Frequently asked questions about Human Rights Tulip

1.    What is the Human Rights Tulip? 

The Human Rights Tulip is an award given by the Dutch government. It has been awarded since 2008 by the Ministry of Foreign Affairs. It honours courageous human rights defenders or human rights organisations that promote and support human rights peacefully and in innovative ways.

2.    What is the aim of the Human Rights Tulip?

The award is intended to support human rights defenders and to help them inspire each other. Since 2013 there has been a greater focus on the innovative character of the winners' efforts. With this award, the Dutch government hopes to give the work of human rights defenders more legitimacy and visibility. 

3.    Who can be nominated for the Human Rights Tulip in 2020?

Human rights defenders and human rights organisations from anywhere in the world that promote or protect human rights in peaceful ways can be nominated. Only living persons and currently active organisations are eligible candidates. 

4.    What are the criteria for nomination and selection? 

The Human Rights Tulip is awarded to an individual or collective that has made a special contribution to promoting and/or protecting human rights. The level of repression and risk as a result of human rights work, as well as creativity and innovation, impact on the work's beneficiaries, and the viability and scalability of the work, are all considered in making the award.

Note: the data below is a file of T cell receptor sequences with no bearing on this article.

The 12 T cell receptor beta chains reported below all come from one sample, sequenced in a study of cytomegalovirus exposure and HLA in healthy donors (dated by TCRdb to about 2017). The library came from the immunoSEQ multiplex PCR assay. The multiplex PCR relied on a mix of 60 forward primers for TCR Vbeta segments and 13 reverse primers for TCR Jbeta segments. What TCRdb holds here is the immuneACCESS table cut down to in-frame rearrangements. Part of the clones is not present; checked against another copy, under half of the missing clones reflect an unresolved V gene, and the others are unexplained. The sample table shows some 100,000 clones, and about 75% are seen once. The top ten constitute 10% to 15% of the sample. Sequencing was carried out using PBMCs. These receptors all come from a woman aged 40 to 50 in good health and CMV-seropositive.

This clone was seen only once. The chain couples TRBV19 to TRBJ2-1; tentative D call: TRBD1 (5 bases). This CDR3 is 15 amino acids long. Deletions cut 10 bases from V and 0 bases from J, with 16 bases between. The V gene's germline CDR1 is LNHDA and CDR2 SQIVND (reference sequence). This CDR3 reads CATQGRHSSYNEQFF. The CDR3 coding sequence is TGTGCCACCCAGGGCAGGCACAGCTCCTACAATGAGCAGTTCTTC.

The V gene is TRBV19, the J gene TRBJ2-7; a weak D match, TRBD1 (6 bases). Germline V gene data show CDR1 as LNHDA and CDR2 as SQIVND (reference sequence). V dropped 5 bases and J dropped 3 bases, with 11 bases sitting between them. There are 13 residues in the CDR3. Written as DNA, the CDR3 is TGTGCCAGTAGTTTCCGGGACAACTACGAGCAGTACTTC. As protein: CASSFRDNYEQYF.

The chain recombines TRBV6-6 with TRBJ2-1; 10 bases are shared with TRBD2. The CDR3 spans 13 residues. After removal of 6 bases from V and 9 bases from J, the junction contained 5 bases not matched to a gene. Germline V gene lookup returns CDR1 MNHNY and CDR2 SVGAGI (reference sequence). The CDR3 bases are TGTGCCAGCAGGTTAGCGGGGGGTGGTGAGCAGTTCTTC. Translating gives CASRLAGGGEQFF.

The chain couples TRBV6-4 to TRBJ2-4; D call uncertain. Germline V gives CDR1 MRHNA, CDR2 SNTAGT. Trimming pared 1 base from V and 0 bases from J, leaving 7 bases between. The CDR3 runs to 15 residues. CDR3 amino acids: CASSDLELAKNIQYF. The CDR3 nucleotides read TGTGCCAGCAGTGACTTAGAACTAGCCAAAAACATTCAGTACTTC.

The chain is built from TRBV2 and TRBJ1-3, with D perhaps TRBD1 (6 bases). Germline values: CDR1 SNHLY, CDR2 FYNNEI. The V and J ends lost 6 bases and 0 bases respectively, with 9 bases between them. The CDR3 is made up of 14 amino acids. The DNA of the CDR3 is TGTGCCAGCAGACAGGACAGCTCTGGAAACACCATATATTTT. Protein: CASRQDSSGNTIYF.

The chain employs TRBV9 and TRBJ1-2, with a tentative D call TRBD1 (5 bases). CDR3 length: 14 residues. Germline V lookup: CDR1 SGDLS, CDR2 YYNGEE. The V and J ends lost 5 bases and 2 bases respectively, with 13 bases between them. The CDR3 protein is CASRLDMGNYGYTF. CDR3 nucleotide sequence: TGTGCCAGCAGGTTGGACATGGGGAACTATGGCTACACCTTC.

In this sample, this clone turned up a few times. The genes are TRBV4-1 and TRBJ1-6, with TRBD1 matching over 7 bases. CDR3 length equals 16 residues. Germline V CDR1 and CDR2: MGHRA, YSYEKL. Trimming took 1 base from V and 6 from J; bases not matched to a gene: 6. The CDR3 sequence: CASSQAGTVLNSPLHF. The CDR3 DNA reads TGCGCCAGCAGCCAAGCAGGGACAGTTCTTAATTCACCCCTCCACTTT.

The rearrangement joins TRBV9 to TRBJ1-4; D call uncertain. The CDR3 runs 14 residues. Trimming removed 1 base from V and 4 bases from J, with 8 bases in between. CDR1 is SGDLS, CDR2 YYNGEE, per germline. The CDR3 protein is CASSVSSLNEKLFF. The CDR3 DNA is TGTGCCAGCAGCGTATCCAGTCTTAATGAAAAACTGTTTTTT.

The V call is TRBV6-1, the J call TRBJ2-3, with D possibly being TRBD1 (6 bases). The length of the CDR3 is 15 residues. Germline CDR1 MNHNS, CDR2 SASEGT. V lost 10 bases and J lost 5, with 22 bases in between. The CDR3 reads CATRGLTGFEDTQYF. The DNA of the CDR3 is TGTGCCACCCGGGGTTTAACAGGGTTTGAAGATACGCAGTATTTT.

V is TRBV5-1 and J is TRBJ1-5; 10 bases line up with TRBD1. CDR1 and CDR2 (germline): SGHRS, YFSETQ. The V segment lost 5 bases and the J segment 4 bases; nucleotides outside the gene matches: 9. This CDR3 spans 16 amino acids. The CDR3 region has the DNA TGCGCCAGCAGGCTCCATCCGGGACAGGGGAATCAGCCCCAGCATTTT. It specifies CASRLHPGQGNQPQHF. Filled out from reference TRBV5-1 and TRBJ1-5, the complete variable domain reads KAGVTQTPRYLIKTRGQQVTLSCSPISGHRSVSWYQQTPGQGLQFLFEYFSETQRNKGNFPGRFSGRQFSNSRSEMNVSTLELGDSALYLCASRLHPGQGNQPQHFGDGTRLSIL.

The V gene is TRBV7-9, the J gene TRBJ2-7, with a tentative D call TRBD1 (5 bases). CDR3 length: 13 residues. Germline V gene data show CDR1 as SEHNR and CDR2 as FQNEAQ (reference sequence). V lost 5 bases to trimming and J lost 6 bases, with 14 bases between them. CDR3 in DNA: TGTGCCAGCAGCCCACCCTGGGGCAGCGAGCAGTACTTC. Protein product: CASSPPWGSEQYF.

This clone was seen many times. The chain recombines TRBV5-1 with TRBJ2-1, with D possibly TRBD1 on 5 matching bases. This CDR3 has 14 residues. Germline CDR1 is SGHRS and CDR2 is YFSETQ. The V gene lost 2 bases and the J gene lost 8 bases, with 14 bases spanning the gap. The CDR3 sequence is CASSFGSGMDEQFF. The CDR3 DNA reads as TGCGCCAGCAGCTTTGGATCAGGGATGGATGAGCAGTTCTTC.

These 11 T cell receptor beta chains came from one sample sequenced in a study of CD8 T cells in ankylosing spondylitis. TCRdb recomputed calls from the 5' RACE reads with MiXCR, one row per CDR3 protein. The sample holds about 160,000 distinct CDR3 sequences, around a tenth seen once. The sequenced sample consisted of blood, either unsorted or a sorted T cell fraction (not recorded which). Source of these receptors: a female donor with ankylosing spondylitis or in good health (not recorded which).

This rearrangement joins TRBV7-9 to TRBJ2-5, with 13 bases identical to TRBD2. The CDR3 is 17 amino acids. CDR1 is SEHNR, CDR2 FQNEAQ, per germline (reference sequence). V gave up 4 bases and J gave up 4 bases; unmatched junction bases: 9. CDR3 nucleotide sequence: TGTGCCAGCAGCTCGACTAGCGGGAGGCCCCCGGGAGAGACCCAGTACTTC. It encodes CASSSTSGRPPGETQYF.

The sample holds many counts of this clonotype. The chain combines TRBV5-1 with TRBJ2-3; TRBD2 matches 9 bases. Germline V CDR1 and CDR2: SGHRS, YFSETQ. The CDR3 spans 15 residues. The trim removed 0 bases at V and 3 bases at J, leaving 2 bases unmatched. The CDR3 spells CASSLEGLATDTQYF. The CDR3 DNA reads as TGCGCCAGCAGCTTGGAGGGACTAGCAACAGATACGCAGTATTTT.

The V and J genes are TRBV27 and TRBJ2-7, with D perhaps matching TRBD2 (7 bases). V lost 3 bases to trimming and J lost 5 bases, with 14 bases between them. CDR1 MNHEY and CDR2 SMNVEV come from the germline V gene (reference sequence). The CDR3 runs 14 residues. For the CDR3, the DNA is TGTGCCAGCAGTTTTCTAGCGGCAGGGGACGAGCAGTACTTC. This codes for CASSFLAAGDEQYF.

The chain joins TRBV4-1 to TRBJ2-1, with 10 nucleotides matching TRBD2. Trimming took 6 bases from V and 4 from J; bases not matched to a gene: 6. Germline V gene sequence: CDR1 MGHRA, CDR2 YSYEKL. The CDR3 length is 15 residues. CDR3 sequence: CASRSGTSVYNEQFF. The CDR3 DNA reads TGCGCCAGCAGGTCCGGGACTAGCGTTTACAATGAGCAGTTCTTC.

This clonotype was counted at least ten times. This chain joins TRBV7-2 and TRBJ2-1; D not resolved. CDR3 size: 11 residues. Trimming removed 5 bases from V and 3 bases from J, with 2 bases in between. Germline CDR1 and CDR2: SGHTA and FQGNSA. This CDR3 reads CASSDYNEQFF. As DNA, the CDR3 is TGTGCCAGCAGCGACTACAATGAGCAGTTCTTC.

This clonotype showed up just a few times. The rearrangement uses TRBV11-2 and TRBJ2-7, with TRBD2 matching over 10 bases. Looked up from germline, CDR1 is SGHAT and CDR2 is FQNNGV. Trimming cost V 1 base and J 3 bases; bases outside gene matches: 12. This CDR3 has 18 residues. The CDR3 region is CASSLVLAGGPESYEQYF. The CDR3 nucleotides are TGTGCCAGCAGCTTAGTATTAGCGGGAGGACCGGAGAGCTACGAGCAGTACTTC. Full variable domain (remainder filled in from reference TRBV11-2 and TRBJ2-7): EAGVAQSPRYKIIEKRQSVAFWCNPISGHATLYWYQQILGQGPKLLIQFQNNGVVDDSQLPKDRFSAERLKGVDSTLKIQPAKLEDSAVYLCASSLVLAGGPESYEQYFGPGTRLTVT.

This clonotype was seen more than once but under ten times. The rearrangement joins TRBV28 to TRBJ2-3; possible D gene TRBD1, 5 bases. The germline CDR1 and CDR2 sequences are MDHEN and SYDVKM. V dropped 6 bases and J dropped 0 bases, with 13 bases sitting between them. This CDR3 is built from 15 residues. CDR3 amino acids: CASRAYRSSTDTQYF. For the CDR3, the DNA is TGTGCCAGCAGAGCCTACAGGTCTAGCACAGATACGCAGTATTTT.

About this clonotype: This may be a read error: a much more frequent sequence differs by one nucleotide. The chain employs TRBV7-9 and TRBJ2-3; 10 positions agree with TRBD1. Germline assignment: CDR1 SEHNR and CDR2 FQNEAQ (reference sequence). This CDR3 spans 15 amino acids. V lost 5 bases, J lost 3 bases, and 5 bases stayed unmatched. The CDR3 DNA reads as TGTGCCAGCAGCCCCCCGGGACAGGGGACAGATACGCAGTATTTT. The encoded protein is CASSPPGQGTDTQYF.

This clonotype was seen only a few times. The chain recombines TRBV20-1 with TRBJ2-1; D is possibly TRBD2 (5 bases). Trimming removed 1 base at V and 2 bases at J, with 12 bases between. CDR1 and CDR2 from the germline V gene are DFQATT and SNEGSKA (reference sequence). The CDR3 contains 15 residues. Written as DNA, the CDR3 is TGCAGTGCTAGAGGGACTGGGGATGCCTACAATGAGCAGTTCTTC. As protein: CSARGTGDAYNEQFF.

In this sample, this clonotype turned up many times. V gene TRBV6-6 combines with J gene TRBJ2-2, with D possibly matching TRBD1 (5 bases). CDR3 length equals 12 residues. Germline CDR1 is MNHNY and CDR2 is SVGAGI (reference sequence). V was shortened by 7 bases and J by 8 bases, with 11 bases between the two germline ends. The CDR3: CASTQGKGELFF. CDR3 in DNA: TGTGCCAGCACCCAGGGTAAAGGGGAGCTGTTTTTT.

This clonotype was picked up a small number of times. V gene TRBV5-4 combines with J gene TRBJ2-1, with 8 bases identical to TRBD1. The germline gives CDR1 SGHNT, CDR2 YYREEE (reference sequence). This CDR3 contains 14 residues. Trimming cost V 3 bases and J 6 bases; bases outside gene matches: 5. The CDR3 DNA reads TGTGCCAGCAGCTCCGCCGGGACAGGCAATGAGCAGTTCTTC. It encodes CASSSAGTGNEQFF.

5.    How is the ultimate winner chosen? 

All nominations are assessed based on the selection criteria by an expert panel. Following the panel's assessment, the top candidates are presented to an independent jury, which decides on a shortlist of three candidates. The Dutch Minister of Foreign Affairs selects the winner from this shortlist. 

6.    What prize will the winner of the Human Rights Tulip receive? 

The prize consists of a tulip-shaped bronze statuette designed by Dutch artists Huub and Adelheid Kortekaas, and prize money of €100,000 to be used to further develop or scale up the human rights defender's work and to pay for training courses. The Human Rights Tulip also provides international recognition, legitimacy and visibility for winners and their efforts.